Human resources body the CIPD says employers should not bring their people back into the workplace until their businesses have passed three tests.
It says that businesses should guarantee the following:
• Is it essential? If people can continue to work from home they must continue to do that for the foreseeable future. If they cannot work from home, is their work deemed essential or could the business continue to use the government’s Job Retention Scheme for longer, giving them the time needed to put safety measures and clear employee guidance and consultation in place?
• Is it safe? Employers have a duty of care to identify and manage risks to ensure that the workplace is sufficiently safe to return to. This will involve social distancing measures, potentially reconfiguring workspaces and common areas, possible changes to working hours to reduce risk of exposure, and increased workplace cleaning and sanitation measures. Employers should take their time with gradual returns to work to test these measures in practice and ensure they can work with larger numbers before encouraging more of their workforce back.
• Is it mutually agreed? CIPD research finds that four in 10 people are worried about returning to work and there are concerns that people could be forced back. It’s vital that there is a clear dialogue between employers and their people so concerns – such as commuting by public transport – can be raised and individuals’ needs and worries taken into account. There will need to be flexibility on both sides to accommodate different working times or schedules as ways of managing some of these issues.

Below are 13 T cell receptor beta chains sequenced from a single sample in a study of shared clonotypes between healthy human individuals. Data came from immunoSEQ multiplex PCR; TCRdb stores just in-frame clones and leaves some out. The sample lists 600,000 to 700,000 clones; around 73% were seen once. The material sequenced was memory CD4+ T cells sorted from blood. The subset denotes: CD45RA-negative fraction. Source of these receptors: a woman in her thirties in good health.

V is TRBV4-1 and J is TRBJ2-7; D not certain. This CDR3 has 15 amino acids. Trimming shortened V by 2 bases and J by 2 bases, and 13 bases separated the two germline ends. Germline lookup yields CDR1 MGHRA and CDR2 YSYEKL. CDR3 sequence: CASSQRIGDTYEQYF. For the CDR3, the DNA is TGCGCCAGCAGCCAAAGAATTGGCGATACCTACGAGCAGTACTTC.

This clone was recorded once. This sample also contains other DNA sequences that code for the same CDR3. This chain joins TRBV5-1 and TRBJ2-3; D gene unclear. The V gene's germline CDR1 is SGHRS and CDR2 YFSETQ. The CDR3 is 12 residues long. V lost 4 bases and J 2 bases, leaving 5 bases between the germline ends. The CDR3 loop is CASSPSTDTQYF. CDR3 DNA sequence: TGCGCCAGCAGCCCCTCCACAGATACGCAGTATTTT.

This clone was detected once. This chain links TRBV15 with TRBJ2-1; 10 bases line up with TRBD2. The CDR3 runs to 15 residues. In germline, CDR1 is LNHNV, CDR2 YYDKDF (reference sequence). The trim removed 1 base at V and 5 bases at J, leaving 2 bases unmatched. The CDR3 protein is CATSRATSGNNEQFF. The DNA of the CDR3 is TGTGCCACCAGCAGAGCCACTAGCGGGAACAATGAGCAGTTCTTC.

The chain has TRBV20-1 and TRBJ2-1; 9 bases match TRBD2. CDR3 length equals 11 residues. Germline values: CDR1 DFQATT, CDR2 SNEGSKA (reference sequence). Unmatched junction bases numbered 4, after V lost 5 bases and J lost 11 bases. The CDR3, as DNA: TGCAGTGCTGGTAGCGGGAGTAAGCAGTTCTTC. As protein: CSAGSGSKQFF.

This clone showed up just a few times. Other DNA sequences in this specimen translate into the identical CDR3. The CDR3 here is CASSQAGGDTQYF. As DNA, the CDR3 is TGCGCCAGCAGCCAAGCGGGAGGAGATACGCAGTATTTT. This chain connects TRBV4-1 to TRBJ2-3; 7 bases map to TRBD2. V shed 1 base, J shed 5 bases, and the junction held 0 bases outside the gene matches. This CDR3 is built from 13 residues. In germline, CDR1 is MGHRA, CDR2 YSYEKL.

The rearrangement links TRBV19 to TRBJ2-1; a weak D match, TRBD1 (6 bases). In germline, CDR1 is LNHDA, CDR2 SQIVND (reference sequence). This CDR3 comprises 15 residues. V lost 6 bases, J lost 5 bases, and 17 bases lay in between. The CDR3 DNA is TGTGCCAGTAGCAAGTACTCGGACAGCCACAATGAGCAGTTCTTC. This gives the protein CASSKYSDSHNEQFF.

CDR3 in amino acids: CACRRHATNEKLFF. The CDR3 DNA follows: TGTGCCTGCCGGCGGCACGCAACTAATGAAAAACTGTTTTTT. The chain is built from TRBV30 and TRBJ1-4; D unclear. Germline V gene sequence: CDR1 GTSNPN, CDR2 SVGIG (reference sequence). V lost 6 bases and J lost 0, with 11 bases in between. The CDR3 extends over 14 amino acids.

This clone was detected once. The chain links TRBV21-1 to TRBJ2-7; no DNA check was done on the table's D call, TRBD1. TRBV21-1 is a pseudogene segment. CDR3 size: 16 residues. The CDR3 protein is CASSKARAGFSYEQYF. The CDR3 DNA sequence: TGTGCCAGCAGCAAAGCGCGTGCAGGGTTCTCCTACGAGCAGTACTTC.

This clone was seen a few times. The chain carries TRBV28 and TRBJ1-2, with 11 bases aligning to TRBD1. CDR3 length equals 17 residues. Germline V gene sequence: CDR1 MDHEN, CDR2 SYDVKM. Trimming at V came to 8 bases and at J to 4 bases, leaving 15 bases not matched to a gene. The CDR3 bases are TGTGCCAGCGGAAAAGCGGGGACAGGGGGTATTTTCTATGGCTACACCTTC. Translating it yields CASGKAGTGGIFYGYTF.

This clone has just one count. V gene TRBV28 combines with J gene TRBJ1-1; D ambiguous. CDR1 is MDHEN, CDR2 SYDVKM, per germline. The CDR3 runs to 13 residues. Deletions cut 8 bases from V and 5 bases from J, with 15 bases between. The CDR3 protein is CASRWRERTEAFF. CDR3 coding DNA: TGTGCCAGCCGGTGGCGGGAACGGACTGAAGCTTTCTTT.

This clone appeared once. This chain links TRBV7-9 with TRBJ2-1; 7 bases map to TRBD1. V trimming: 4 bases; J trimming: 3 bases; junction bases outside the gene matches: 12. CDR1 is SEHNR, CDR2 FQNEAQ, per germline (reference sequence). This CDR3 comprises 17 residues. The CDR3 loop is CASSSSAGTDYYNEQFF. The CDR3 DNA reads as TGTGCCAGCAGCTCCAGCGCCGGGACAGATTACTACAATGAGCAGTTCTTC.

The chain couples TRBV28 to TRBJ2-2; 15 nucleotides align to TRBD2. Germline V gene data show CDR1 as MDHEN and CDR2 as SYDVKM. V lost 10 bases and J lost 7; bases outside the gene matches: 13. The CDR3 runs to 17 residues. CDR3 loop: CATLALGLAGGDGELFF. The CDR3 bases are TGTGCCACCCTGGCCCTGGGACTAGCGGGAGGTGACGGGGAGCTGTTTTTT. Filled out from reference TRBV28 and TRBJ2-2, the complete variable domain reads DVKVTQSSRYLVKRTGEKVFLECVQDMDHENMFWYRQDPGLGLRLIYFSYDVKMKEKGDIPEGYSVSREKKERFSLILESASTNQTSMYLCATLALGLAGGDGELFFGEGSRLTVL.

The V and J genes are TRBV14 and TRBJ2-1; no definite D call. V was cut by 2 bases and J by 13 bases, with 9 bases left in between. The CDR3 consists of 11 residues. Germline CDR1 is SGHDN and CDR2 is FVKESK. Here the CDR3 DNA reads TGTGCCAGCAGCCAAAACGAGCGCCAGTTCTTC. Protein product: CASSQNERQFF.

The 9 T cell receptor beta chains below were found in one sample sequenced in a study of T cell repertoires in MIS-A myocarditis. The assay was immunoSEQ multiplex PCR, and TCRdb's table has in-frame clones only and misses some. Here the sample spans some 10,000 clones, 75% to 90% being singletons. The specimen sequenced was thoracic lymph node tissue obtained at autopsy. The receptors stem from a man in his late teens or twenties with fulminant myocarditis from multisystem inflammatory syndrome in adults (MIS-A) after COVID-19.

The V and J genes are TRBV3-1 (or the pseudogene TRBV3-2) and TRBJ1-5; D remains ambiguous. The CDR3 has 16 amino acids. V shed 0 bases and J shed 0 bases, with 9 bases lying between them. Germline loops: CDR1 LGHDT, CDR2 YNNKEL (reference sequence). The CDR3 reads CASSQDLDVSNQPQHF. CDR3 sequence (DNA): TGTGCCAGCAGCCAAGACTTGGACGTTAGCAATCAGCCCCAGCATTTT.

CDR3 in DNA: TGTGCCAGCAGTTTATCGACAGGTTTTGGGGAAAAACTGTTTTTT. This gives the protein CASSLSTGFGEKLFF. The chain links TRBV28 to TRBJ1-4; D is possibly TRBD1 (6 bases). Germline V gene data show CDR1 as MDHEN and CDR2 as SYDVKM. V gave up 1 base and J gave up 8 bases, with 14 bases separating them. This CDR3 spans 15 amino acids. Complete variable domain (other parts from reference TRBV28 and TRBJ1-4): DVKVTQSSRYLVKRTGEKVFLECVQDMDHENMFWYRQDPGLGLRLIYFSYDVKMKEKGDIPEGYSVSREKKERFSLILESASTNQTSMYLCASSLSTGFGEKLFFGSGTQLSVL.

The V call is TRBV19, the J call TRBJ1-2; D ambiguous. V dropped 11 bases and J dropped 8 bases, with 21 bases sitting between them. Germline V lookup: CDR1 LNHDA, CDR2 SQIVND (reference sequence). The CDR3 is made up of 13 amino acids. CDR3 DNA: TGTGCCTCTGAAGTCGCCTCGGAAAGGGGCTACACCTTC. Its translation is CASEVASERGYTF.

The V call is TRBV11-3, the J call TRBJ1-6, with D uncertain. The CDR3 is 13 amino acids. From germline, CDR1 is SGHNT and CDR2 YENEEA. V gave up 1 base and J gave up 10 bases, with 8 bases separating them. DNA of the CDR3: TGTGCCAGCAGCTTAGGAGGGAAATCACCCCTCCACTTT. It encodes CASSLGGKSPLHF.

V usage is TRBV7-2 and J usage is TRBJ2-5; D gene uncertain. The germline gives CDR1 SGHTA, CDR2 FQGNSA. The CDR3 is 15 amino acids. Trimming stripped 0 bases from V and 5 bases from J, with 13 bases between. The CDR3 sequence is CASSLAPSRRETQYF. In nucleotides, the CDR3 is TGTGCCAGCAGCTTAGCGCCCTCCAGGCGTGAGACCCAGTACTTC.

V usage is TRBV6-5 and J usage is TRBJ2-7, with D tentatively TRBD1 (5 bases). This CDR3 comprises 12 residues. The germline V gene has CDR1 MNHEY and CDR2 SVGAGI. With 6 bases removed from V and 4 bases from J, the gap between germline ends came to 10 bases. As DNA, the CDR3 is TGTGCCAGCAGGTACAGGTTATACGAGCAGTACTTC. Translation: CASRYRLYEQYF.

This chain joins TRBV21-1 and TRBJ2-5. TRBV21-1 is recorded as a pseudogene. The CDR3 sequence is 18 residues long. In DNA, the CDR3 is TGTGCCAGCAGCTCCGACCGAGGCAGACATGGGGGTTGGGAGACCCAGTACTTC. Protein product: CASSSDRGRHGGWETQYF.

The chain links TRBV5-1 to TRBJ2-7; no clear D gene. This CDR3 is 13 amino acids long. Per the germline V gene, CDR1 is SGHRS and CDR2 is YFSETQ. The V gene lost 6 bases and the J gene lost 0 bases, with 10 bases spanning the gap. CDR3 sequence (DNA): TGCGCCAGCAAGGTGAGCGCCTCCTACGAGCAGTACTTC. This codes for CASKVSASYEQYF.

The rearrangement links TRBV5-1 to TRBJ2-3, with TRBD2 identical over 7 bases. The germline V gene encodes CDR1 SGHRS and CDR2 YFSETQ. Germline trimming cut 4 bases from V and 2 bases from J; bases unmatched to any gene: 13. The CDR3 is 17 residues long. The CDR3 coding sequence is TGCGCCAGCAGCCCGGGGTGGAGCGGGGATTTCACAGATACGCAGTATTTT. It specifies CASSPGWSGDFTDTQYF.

CIPD chief executive Peter Cheese warns that even when these three conditions are met, the return to work must be gradual.
“The return to work is a massive undertaking for employers and is likely to prove much harder than the original lockdown as there are so many variables. As the ongoing health threat continues no employer should be rushing to get their people back to work until they can meet three conditions: is it essential, is it safe and is it mutually agreed with the workforce? Even with those measures in place the return to work must still be gradual so that social distancing can be maintained.
“It is important that organisations can learn what works practically to be able to provide guidance and reassurance before increasing numbers of their people in the workplaces. A gradual return also may mean flexibility in work schedules or hours of work, which is why it is important the Government considers more flexible furlough arrangements. Working from home should continue to be the norm for those who can, for the foreseeable future.
“Business owners must balance their desire for getting their business up and running again with the safeguarding of their people’s health and well-being. Government guidance and health and safety will only go so far; businesses must think about what is needed for their own organisation and the specific needs of their people. We have a long road ahead to get Britain back to work, but by taking the time to think through workplace protections and by engaging with staff, businesses will be in a much better position to bring people back at the right time and in the right way.”